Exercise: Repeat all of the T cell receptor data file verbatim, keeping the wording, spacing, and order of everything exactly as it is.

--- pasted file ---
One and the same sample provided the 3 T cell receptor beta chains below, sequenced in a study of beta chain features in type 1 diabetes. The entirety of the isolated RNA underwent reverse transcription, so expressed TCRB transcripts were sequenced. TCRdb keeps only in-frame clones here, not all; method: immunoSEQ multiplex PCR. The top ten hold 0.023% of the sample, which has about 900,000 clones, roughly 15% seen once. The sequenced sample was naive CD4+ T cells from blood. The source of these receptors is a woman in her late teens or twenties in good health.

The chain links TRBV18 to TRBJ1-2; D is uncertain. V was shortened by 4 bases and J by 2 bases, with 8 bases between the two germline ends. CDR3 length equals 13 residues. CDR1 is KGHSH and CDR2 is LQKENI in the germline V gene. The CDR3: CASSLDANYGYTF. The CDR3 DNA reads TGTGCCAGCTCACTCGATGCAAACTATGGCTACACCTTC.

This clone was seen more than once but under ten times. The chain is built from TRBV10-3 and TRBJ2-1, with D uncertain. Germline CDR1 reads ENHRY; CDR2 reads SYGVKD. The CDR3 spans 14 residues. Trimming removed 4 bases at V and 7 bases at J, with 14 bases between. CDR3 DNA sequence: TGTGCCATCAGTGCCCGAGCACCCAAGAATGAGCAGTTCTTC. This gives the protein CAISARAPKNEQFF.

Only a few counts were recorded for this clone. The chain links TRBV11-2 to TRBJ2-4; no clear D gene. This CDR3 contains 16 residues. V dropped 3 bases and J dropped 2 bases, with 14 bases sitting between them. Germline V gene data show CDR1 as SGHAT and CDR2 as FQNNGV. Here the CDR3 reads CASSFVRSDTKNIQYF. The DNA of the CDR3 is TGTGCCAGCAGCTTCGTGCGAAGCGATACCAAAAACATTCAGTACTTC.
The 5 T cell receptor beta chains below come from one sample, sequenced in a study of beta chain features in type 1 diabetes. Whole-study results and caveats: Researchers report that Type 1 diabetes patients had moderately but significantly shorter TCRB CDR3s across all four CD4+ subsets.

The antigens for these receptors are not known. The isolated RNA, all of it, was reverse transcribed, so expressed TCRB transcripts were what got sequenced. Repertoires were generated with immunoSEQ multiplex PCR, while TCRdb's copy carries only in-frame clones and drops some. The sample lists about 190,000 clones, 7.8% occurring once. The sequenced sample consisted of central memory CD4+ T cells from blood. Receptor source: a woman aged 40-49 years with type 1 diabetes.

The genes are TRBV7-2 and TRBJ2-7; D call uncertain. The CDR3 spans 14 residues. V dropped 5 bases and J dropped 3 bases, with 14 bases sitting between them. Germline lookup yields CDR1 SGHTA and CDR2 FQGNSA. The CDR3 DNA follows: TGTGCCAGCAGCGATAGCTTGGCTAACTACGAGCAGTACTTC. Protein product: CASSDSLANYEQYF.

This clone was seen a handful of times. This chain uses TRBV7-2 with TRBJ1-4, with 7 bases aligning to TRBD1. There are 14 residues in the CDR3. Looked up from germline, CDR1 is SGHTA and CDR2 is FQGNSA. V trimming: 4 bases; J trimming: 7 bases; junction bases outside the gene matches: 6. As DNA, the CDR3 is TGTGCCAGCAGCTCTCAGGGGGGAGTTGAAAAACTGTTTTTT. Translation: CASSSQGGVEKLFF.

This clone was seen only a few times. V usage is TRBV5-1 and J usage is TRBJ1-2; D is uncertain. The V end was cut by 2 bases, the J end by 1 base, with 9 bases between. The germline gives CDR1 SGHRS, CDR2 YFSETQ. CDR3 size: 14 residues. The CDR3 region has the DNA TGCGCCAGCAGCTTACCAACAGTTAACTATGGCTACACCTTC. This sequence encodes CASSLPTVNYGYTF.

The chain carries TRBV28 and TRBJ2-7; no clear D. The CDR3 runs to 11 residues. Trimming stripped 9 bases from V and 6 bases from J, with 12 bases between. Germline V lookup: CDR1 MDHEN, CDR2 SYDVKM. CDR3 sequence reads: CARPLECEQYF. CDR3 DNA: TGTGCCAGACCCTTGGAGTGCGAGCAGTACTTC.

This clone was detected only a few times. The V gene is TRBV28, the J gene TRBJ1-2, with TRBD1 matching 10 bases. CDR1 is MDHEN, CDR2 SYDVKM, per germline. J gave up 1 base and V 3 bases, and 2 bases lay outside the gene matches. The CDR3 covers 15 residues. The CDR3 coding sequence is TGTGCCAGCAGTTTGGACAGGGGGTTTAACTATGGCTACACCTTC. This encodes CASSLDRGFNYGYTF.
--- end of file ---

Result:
One and the same sample provided the 3 T cell receptor beta chains below, sequenced in a study of beta chain features in type 1 diabetes. The entirety of the isolated RNA underwent reverse transcription, so expressed TCRB transcripts were sequenced. TCRdb keeps only in-frame clones here, not all; method: immunoSEQ multiplex PCR. The top ten hold 0.023% of the sample, which has about 900,000 clones, roughly 15% seen once. The sequenced sample was naive CD4+ T cells from blood. The source of these receptors is a woman in her late teens or twenties in good health.

The chain links TRBV18 to TRBJ1-2; D is uncertain. V was shortened by 4 bases and J by 2 bases, with 8 bases between the two germline ends. CDR3 length equals 13 residues. CDR1 is KGHSH and CDR2 is LQKENI in the germline V gene. The CDR3: CASSLDANYGYTF. The CDR3 DNA reads TGTGCCAGCTCACTCGATGCAAACTATGGCTACACCTTC.

This clone was seen more than once but under ten times. The chain is built from TRBV10-3 and TRBJ2-1, with D uncertain. Germline CDR1 reads ENHRY; CDR2 reads SYGVKD. The CDR3 spans 14 residues. Trimming removed 4 bases at V and 7 bases at J, with 14 bases between. CDR3 DNA sequence: TGTGCCATCAGTGCCCGAGCACCCAAGAATGAGCAGTTCTTC. This gives the protein CAISARAPKNEQFF.

Only a few counts were recorded for this clone. The chain links TRBV11-2 to TRBJ2-4; no clear D gene. This CDR3 contains 16 residues. V dropped 3 bases and J dropped 2 bases, with 14 bases sitting between them. Germline V gene data show CDR1 as SGHAT and CDR2 as FQNNGV. Here the CDR3 reads CASSFVRSDTKNIQYF. The DNA of the CDR3 is TGTGCCAGCAGCTTCGTGCGAAGCGATACCAAAAACATTCAGTACTTC.
The 5 T cell receptor beta chains below come from one sample, sequenced in a study of beta chain features in type 1 diabetes. Whole-study results and caveats: Researchers report that Type 1 diabetes patients had moderately but significantly shorter TCRB CDR3s across all four CD4+ subsets.

The antigens for these receptors are not known. The isolated RNA, all of it, was reverse transcribed, so expressed TCRB transcripts were what got sequenced. Repertoires were generated with immunoSEQ multiplex PCR, while TCRdb's copy carries only in-frame clones and drops some. The sample lists about 190,000 clones, 7.8% occurring once. The sequenced sample consisted of central memory CD4+ T cells from blood. Receptor source: a woman aged 40-49 years with type 1 diabetes.

The genes are TRBV7-2 and TRBJ2-7; D call uncertain. The CDR3 spans 14 residues. V dropped 5 bases and J dropped 3 bases, with 14 bases sitting between them. Germline lookup yields CDR1 SGHTA and CDR2 FQGNSA. The CDR3 DNA follows: TGTGCCAGCAGCGATAGCTTGGCTAACTACGAGCAGTACTTC. Protein product: CASSDSLANYEQYF.

This clone was seen a handful of times. This chain uses TRBV7-2 with TRBJ1-4, with 7 bases aligning to TRBD1. There are 14 residues in the CDR3. Looked up from germline, CDR1 is SGHTA and CDR2 is FQGNSA. V trimming: 4 bases; J trimming: 7 bases; junction bases outside the gene matches: 6. As DNA, the CDR3 is TGTGCCAGCAGCTCTCAGGGGGGAGTTGAAAAACTGTTTTTT. Translation: CASSSQGGVEKLFF.

This clone was seen only a few times. V usage is TRBV5-1 and J usage is TRBJ1-2; D is uncertain. The V end was cut by 2 bases, the J end by 1 base, with 9 bases between. The germline gives CDR1 SGHRS, CDR2 YFSETQ. CDR3 size: 14 residues. The CDR3 region has the DNA TGCGCCAGCAGCTTACCAACAGTTAACTATGGCTACACCTTC. This sequence encodes CASSLPTVNYGYTF.

The chain carries TRBV28 and TRBJ2-7; no clear D. The CDR3 runs to 11 residues. Trimming stripped 9 bases from V and 6 bases from J, with 12 bases between. Germline V lookup: CDR1 MDHEN, CDR2 SYDVKM. CDR3 sequence reads: CARPLECEQYF. CDR3 DNA: TGTGCCAGACCCTTGGAGTGCGAGCAGTACTTC.

This clone was detected only a few times. The V gene is TRBV28, the J gene TRBJ1-2, with TRBD1 matching 10 bases. CDR1 is MDHEN, CDR2 SYDVKM, per germline. J gave up 1 base and V 3 bases, and 2 bases lay outside the gene matches. The CDR3 covers 15 residues. The CDR3 coding sequence is TGTGCCAGCAGTTTGGACAGGGGGTTTAACTATGGCTACACCTTC. This encodes CASSLDRGFNYGYTF.